When my great Uncle Jim died, approxiamately 12 years ago, my mum and her sisters were left with the task of clearing the house that he had shared with his brother, Tom, in Old Deer, Aberdeenshire. As they slowly emptied the house into black bin liners my mum came across a book she had heard Tom talking about with her mum many, many years before. It turns out Uncle Tom was the Custodian of New Deer Abbey and it was being closed to the public. What she had overheard was Tom telling his sister he had taken a book for safekeeping as, like the Abbey, it would go to rack and ruin if left unattended. The book he had been talking about was a 1st Edition of A Book of The Parish of Deir dated 1896.
My mum, obviously, spared the book from the bin bag and it’s been on her bookshelf and her conscience ever since. Inside the book was a newspaper cutting with a story, “He looks after historic ruins”, and a photo of Uncle Tom tending to the grounds of the Abbey. The newspaper was dated 1962.
This weekend, OH (other half) and I were intending to head west for a weekend of camping but as Sean Batty was forecasting a very wet Tayvallich we decided instead, to head north to a hotel, The Saplinbrae Hotel in Mintlaw. The hotel is very close to New Deer Abbey so I mentioned this and the book to my mum who jumped at the chance of finding a new home for the book.
When we arrived at the hotel I explained about our dilemma and was told that although the Abbey was once more open to the public, no-one actually ‘manned’ it. I was also advised to go to the farming museum in Aden Country Park and if I couldn’t find someone to talk to about the book there, the chap who does the pat tests for the hotel was a historian and they could contact him for me if needs be. I think they were just as eager as my mum was to find a new home for the book.
OH and I went first to the Abbey and had a look round. It was easy to work out where my great uncle had stood in the newspaper photograph since nothing had changed since 1962 but not so easy to picture the Cistercian monks as they wandered around what would have been an amazing abbey in 1219.
As no-one else was around we headed off to Aden Country Park and the farming museum. In there we looked at old pieces of farming equipment and black and white photographs of people who used to live in the area. Disappointingly, I saw none that could have been relatives of mine. In the Horseman’s House, where you could see how people used to live in the 1830s, one of the museum curators chatted to us about the difficulties of living in a house with no electricity, running water or indoor toilet (I was immediately reminded, and thankful, I wasn’t camping) and whilst chatting I decided to share the book with her. She was in awe. She told me she should be wearing gloves but this did not stop her fanning the book open and gasping at the photos inside it. She then radioed her Supervisor, Pam, and asked her to come and see the book. Pam was entranced by the book and said she could sit and read it all day. She asked if my mum would want to donate it to the museum and then went onto explain that we would need to go through the proper channels and take the book to HQ and get a receipt for it. With no other plans I said that would be fine. We then went back to reception and she phoned HQ. It turned out it was only admin on site and the woman who would normally deal with donations doesn’t work Saturdays. Pam then wrote down all the woman’s details and asked me to phone her on Monday. Basically this meant taking the book back home, making a phone call and then having to post the book back up. Due to red tape I could not simply leave the book at the museum.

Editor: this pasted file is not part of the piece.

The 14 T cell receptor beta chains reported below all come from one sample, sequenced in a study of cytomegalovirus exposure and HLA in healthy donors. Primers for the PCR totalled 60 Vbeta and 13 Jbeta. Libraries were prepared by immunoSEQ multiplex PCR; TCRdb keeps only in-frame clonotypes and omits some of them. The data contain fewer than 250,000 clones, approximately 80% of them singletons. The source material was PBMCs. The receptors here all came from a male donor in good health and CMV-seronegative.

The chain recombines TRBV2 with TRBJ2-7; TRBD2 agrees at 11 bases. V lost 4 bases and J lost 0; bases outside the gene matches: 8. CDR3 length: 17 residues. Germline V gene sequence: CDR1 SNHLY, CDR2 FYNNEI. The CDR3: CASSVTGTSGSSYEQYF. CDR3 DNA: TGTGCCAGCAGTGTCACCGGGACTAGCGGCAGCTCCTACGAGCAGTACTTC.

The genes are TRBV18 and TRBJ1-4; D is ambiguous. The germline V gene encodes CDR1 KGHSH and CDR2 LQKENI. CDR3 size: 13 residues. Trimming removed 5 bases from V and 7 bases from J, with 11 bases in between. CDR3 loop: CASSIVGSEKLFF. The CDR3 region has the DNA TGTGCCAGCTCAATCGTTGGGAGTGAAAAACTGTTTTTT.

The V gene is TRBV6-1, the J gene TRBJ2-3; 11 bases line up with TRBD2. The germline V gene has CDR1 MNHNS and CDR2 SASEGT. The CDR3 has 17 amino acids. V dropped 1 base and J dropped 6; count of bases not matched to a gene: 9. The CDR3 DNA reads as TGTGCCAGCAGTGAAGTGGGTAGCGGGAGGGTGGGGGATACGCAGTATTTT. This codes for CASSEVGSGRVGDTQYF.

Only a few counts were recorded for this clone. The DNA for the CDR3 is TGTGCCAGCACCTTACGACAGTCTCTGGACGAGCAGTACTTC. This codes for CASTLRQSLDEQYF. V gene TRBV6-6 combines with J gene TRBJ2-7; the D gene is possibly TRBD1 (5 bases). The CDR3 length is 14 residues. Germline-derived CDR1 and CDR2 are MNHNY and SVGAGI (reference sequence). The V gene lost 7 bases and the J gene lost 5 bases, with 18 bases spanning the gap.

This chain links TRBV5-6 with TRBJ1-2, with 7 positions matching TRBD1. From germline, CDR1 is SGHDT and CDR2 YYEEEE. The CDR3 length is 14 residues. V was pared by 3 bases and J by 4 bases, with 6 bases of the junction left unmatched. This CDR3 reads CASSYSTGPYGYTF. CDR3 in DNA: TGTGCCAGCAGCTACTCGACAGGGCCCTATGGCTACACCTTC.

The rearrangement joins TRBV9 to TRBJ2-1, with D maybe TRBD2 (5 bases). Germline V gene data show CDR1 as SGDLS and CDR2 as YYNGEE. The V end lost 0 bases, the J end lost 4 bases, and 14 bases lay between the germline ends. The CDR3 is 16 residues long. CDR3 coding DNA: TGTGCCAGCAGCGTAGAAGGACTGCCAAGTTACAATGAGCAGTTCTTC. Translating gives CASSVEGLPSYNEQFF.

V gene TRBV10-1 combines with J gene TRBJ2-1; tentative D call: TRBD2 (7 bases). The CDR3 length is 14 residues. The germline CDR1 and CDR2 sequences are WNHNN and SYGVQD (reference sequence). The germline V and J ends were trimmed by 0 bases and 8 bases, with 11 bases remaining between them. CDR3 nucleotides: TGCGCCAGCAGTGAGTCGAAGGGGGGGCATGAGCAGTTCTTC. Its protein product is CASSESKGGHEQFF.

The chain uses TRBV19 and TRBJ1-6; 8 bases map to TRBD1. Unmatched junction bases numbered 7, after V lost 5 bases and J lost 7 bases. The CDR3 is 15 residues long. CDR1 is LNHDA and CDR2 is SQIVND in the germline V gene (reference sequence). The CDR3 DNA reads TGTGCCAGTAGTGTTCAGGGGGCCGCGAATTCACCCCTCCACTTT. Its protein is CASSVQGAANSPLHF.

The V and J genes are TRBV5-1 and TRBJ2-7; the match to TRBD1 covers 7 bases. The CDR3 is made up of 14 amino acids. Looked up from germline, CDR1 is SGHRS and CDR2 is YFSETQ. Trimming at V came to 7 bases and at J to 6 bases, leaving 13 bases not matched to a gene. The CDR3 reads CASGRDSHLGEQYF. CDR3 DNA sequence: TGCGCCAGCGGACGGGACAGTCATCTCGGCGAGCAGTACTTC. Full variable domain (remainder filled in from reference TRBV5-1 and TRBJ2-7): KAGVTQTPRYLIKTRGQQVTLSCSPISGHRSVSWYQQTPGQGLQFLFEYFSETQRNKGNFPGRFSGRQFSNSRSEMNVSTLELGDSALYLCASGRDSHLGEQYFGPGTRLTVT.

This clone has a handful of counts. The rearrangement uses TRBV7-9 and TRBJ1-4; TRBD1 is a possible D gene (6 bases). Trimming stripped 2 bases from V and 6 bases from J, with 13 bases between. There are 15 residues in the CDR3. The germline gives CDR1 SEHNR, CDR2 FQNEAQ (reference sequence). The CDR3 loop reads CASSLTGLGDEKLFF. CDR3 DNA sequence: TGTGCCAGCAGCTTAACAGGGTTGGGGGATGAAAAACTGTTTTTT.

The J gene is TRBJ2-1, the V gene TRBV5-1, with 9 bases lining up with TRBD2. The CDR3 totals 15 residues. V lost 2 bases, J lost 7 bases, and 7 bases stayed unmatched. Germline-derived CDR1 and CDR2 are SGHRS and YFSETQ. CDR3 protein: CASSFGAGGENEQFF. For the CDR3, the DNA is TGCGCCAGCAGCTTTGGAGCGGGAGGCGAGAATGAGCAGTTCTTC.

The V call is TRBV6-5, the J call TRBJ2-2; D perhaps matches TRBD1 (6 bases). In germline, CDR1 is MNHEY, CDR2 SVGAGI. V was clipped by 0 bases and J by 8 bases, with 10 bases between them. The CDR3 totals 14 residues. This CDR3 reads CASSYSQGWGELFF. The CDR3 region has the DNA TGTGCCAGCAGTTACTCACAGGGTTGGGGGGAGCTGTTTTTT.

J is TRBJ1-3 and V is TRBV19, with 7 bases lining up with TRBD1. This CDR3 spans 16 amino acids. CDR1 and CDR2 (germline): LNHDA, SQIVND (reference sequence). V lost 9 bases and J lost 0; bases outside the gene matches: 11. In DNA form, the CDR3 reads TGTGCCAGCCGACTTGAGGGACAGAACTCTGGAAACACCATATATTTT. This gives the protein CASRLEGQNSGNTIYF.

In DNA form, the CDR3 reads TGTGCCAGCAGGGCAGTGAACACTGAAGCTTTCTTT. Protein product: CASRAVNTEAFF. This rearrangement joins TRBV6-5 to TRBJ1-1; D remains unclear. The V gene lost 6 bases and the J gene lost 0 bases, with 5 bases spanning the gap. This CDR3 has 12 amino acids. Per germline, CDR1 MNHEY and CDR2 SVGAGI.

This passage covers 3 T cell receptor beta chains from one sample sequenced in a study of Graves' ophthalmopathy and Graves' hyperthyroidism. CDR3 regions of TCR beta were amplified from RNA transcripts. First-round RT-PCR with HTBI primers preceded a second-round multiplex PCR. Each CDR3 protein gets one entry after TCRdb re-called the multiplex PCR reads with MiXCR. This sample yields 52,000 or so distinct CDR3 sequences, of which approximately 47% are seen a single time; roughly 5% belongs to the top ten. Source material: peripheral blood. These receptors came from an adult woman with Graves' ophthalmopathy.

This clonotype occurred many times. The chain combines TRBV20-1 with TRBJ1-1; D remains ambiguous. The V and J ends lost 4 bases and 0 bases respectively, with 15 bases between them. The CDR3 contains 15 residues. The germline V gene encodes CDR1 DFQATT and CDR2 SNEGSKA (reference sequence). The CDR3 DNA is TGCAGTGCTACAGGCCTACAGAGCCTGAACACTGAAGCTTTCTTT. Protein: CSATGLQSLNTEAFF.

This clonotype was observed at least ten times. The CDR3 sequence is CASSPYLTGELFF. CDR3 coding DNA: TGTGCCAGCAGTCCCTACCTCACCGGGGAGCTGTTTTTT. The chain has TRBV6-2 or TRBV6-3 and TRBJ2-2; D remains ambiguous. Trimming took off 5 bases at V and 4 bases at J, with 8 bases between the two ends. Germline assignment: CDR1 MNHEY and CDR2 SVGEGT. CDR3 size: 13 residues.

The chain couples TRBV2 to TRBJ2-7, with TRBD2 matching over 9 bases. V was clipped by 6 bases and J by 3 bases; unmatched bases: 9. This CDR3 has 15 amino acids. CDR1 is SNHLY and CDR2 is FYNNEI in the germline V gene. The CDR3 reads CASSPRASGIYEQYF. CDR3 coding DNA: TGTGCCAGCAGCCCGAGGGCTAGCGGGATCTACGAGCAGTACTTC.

Pam then asked if she could photocopy the newspaper cutting of my great uncle and the front of the book. She explained she wanted to have something to share the story with the public as the book would possibly sit in HQ and her and her staff would have to make appointments to go and see it in HQ after I had posted it up.
She then took me into the back room where the photocopier was stored. As we waited on it heating up she told me she was just back from Colonsay where her and her husband had been on holiday. Her husband was a minister so he had taken the sermon and she had written the address for the children. She said although the walk up to the church had been covered in sheep poo she was surprised to find 30 people in the congregation as well as 2 dogs plus her own. She said the atmoshpere was amazing.
As she looked through the book, picking things to photocopy, she showed me a picture of her house in the book and told me other interesting anecdotes. I could tell she loved it.
Copies made, we said our goodbyes and I walked away with the book under my arm. As I spoke to OH I told him about my conversation. How she had completely appreciated the book and how much hassle taking the book back home was going to be. We both knew what we were going to do. We turned round.
I went back in to reception and said, “I’ve been thinking. My mum would want this book to go to a good home, to someone who appreciates it so I want to gift this book personally to you Pam.”
Pam looked stunned but really happy. “Do you want to donate it to the farming museum?”
“No, personally to you and then you can do whatever you like with it. If you then want to donate it to the museum that is up to you but I am giving it to you.”
She made me sign a piece of paper saying I was gifting it to her and got her colleagues to witness it to ensure everything was above board. She said she was going to share the book with her staff and the woman who was in charge of The Book of Deer Project and she could not have looked happier.
I left feeling like I had done the right thing, it felt great.
My mum now also feels really good, knowing the book is now going to be appreciated and not hidden from view but most of all because her conscience is now clear.